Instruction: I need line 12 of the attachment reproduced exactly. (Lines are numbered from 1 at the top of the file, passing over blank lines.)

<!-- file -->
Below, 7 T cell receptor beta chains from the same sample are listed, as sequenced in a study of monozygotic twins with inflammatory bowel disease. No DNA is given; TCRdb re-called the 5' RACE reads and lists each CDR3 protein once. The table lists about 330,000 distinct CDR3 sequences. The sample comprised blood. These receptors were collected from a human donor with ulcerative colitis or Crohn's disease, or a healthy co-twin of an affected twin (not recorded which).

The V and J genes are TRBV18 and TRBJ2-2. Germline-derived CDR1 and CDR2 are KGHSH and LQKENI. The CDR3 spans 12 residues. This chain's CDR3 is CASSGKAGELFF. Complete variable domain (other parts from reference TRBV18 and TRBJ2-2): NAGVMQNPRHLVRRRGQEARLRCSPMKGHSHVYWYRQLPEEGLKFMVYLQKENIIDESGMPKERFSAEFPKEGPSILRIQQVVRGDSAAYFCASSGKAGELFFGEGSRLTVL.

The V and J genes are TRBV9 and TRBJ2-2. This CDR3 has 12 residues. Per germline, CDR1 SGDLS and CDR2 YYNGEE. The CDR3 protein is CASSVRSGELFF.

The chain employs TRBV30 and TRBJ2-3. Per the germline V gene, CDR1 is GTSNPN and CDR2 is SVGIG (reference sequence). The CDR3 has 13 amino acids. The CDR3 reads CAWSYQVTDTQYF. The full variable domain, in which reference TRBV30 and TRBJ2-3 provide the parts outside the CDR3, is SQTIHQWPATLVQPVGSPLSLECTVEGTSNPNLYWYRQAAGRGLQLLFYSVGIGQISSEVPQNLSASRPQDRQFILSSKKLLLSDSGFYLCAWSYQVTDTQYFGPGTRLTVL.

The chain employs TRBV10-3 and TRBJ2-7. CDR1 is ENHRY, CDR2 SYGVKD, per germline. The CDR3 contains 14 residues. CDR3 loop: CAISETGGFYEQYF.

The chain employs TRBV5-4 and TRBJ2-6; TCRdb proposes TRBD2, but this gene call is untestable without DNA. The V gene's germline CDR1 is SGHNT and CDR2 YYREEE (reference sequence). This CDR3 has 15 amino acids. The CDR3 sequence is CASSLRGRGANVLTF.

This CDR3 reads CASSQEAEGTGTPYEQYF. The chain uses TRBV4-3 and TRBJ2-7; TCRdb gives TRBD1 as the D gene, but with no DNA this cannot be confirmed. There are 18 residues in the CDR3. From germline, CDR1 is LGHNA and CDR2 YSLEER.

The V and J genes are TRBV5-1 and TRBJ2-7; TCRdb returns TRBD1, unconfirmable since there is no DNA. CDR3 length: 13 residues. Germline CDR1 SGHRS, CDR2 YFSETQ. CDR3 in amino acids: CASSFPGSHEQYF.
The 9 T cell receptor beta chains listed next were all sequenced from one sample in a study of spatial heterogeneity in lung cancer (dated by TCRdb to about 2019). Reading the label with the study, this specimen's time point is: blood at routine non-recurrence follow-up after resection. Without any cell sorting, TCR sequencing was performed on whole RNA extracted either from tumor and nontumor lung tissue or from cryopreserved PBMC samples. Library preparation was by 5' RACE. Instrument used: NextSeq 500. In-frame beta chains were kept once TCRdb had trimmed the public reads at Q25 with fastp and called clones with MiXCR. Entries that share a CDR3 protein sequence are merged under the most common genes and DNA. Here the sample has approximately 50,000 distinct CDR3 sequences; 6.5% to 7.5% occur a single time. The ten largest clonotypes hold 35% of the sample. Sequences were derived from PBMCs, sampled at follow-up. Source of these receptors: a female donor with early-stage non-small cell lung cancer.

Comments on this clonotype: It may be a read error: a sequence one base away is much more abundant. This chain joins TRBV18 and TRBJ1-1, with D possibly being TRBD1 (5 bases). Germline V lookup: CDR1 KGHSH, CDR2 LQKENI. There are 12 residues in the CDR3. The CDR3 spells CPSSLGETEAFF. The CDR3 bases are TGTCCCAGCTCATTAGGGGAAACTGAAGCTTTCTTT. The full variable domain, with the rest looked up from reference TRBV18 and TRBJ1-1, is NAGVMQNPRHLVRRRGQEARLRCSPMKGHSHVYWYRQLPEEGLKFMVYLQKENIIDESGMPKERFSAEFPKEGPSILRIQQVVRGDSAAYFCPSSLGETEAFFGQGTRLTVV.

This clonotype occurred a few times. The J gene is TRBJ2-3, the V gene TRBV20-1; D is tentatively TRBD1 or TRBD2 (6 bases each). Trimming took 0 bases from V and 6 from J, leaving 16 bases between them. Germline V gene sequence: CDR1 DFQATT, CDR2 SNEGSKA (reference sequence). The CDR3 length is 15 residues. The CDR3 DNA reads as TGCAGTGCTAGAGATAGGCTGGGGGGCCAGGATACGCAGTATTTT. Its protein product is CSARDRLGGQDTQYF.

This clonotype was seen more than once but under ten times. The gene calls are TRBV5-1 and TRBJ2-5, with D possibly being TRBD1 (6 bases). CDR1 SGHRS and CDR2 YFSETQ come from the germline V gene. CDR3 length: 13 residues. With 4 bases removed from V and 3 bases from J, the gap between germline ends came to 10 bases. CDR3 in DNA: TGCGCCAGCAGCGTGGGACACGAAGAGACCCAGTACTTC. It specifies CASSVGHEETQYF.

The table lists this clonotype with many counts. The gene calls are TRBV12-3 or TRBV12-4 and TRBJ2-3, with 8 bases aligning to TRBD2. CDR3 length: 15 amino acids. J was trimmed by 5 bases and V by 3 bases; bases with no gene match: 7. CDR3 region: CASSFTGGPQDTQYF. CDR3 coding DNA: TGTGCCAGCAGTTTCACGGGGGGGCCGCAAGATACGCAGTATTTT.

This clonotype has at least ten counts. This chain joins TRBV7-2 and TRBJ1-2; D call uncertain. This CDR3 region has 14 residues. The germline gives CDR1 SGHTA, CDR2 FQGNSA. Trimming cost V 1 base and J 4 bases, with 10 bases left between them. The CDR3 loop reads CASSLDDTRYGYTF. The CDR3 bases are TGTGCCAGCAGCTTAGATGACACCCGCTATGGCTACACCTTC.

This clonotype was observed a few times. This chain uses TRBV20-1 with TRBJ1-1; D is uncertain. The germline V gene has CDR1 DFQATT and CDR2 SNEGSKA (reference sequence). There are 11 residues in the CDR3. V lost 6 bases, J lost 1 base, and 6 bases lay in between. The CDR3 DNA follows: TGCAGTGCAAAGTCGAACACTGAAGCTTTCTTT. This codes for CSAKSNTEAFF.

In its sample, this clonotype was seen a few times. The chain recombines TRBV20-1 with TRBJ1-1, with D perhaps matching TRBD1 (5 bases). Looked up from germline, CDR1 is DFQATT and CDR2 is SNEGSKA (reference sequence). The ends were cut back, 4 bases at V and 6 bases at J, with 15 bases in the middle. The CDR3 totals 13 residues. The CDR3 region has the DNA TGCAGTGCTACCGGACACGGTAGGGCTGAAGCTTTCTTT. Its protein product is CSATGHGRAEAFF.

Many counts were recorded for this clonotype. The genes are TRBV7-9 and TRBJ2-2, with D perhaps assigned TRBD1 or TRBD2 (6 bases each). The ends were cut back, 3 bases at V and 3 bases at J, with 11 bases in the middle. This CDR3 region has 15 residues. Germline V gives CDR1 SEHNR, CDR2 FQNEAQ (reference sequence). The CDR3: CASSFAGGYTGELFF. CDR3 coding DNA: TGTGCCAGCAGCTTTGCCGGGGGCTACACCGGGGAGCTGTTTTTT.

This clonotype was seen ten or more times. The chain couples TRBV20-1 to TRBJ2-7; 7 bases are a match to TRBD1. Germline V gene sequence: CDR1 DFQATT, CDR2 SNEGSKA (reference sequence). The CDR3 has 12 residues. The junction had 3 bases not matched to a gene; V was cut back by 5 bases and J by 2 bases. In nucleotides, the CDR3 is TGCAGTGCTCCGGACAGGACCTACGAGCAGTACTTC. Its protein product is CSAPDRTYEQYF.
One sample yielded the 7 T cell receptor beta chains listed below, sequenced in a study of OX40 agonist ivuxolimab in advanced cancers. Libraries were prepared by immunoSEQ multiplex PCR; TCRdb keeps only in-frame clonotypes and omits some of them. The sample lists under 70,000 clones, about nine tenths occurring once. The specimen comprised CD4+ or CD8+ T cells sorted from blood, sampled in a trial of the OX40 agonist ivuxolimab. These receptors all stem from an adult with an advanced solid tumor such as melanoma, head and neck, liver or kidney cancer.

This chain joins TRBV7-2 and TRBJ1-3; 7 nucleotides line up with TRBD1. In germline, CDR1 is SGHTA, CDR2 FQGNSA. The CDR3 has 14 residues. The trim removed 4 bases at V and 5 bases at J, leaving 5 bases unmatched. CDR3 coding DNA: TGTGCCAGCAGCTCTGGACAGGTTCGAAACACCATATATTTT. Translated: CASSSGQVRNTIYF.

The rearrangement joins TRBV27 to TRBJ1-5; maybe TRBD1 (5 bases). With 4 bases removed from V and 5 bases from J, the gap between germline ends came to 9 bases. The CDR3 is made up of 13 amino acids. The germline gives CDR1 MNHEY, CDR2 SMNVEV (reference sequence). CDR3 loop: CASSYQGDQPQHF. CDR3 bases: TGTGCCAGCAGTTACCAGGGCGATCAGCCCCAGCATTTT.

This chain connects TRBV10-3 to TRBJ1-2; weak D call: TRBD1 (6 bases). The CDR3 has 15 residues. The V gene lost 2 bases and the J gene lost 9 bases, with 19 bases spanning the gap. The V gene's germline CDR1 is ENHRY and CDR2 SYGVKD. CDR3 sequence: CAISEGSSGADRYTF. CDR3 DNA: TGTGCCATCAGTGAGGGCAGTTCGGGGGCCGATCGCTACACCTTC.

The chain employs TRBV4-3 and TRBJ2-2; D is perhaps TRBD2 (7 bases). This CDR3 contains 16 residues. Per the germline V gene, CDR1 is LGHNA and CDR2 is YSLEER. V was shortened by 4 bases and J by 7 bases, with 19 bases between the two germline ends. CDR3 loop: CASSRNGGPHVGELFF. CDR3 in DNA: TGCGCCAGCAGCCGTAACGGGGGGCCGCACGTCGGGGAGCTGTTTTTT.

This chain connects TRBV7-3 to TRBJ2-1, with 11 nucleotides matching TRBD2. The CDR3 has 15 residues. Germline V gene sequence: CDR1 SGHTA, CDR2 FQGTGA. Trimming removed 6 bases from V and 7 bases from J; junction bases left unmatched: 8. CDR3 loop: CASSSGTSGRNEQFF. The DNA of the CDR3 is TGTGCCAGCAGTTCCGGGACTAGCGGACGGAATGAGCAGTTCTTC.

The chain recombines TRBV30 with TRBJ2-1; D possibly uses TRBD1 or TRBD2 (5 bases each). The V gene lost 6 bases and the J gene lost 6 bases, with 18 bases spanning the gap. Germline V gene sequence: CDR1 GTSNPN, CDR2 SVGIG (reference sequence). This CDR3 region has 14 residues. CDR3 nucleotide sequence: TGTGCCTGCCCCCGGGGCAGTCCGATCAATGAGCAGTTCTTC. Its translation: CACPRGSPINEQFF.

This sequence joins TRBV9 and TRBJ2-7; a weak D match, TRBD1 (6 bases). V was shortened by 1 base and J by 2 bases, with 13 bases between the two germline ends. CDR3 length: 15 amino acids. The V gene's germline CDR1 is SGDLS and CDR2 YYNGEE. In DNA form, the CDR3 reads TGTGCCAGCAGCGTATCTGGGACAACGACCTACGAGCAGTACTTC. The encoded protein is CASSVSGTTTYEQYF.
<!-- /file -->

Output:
This clonotype was seen more than once but under ten times. The gene calls are TRBV5-1 and TRBJ2-5, with D possibly being TRBD1 (6 bases). CDR1 SGHRS and CDR2 YFSETQ come from the germline V gene. CDR3 length: 13 residues. With 4 bases removed from V and 3 bases from J, the gap between germline ends came to 10 bases. CDR3 in DNA: TGCGCCAGCAGCGTGGGACACGAAGAGACCCAGTACTTC. It specifies CASSVGHEETQYF.